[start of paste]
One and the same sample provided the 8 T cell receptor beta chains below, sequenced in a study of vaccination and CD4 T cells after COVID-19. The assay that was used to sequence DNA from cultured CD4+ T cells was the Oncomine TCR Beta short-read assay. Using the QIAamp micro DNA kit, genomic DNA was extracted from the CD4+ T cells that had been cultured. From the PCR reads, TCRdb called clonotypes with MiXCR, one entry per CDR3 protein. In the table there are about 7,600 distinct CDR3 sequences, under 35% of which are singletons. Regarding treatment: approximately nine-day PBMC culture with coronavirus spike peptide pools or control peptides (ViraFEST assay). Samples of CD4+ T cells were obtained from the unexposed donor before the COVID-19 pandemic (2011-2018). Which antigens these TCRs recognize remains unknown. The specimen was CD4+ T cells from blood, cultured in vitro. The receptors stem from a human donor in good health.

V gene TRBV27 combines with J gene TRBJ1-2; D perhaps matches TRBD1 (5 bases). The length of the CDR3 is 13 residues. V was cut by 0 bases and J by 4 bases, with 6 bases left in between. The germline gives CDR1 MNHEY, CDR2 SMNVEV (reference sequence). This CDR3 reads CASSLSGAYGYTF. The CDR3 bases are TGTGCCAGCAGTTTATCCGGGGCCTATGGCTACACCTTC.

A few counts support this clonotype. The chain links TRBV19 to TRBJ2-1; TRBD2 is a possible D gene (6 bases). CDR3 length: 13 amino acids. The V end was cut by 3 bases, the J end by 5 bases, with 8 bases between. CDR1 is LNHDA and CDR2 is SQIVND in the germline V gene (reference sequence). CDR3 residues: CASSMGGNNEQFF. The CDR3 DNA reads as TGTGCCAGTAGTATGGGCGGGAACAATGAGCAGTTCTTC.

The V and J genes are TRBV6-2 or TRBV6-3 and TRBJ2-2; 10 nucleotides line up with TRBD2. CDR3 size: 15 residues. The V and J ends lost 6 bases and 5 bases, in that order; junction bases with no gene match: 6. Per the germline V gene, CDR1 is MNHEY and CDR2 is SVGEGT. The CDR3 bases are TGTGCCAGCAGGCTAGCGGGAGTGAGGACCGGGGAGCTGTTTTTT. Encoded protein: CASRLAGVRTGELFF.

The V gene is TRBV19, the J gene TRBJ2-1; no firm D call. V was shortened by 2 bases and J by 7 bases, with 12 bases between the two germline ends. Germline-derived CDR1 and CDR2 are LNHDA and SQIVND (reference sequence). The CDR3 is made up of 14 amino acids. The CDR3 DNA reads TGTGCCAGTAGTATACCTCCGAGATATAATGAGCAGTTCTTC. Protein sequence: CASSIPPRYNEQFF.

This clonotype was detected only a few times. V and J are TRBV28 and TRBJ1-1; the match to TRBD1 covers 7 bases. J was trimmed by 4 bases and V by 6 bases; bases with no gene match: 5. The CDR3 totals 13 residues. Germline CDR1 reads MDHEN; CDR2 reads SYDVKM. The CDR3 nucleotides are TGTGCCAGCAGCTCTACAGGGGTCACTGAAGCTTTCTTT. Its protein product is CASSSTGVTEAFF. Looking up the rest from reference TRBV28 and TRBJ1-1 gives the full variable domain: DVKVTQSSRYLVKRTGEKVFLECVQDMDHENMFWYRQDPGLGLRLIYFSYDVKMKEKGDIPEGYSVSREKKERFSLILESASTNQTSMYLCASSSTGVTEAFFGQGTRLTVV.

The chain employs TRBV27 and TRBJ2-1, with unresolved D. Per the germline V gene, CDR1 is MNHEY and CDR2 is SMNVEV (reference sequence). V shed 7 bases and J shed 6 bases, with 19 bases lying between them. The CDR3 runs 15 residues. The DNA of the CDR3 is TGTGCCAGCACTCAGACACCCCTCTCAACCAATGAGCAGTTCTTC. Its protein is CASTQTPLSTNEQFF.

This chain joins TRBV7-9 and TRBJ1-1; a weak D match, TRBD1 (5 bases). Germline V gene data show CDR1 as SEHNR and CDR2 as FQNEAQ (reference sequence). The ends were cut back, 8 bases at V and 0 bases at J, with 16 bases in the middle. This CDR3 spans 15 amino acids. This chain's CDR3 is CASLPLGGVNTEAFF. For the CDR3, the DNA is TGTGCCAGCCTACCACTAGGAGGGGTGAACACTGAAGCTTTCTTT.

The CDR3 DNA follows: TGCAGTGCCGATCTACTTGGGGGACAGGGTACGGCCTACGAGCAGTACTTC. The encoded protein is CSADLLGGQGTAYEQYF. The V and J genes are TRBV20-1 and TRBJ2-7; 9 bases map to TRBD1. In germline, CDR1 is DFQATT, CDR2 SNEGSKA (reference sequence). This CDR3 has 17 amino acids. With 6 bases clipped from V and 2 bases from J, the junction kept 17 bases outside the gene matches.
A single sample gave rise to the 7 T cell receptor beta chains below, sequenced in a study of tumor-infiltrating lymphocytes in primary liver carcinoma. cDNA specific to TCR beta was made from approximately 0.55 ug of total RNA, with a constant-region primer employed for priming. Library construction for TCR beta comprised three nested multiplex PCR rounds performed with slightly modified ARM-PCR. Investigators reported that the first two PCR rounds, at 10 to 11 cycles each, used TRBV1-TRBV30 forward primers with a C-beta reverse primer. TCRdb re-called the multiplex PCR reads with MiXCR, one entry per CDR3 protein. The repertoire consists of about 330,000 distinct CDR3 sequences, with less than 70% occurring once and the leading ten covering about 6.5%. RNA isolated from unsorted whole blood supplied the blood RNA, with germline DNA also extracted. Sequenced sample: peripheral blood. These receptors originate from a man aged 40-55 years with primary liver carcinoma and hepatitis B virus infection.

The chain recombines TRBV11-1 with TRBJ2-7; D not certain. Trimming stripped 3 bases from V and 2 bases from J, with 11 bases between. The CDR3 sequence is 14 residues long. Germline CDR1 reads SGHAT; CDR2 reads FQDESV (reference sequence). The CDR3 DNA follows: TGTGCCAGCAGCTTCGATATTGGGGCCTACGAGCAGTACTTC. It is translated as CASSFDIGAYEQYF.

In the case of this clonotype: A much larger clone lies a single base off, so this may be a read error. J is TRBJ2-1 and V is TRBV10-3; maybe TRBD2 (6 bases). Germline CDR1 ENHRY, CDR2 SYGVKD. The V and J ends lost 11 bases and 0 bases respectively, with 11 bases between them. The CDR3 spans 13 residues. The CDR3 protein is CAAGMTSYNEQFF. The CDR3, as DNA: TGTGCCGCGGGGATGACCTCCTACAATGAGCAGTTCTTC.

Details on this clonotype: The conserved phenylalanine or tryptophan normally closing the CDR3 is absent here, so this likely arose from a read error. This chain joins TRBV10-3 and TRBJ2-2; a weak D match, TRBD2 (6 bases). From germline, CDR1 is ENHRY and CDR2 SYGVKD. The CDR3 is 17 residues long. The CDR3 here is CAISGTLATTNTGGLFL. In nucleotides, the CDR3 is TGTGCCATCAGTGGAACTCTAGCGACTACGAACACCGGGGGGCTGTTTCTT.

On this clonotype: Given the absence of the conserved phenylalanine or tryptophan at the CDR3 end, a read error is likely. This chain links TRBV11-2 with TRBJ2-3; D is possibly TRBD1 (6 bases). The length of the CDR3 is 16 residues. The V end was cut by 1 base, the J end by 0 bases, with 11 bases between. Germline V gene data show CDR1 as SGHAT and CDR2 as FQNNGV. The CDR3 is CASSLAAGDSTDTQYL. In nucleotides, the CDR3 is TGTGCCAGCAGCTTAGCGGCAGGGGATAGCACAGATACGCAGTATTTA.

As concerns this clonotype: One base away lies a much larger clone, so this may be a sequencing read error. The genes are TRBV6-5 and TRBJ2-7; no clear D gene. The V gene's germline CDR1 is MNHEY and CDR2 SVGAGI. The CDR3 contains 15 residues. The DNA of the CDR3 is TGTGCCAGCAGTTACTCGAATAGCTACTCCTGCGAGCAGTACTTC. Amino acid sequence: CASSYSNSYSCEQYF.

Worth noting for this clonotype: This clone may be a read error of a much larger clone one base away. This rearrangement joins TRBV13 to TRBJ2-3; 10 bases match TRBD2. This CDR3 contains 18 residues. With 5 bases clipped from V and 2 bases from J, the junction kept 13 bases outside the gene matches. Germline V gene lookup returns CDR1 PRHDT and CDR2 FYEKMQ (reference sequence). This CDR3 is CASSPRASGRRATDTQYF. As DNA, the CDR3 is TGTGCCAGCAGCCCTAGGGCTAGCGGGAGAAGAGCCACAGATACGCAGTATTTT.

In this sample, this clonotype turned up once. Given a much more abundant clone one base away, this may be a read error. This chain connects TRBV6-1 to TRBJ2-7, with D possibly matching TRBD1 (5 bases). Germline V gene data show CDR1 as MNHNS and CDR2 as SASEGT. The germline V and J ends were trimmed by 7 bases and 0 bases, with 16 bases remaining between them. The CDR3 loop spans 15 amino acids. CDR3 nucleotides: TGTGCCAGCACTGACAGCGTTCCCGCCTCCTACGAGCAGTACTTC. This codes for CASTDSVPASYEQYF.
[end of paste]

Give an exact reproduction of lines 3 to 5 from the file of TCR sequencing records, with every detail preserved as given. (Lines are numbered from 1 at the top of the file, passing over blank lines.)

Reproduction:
A few counts support this clonotype. The chain links TRBV19 to TRBJ2-1; TRBD2 is a possible D gene (6 bases). CDR3 length: 13 amino acids. The V end was cut by 3 bases, the J end by 5 bases, with 8 bases between. CDR1 is LNHDA and CDR2 is SQIVND in the germline V gene (reference sequence). CDR3 residues: CASSMGGNNEQFF. The CDR3 DNA reads as TGTGCCAGTAGTATGGGCGGGAACAATGAGCAGTTCTTC.

The V and J genes are TRBV6-2 or TRBV6-3 and TRBJ2-2; 10 nucleotides line up with TRBD2. CDR3 size: 15 residues. The V and J ends lost 6 bases and 5 bases, in that order; junction bases with no gene match: 6. Per the germline V gene, CDR1 is MNHEY and CDR2 is SVGEGT. The CDR3 bases are TGTGCCAGCAGGCTAGCGGGAGTGAGGACCGGGGAGCTGTTTTTT. Encoded protein: CASRLAGVRTGELFF.

The V gene is TRBV19, the J gene TRBJ2-1; no firm D call. V was shortened by 2 bases and J by 7 bases, with 12 bases between the two germline ends. Germline-derived CDR1 and CDR2 are LNHDA and SQIVND (reference sequence). The CDR3 is made up of 14 amino acids. The CDR3 DNA reads TGTGCCAGTAGTATACCTCCGAGATATAATGAGCAGTTCTTC. Protein sequence: CASSIPPRYNEQFF.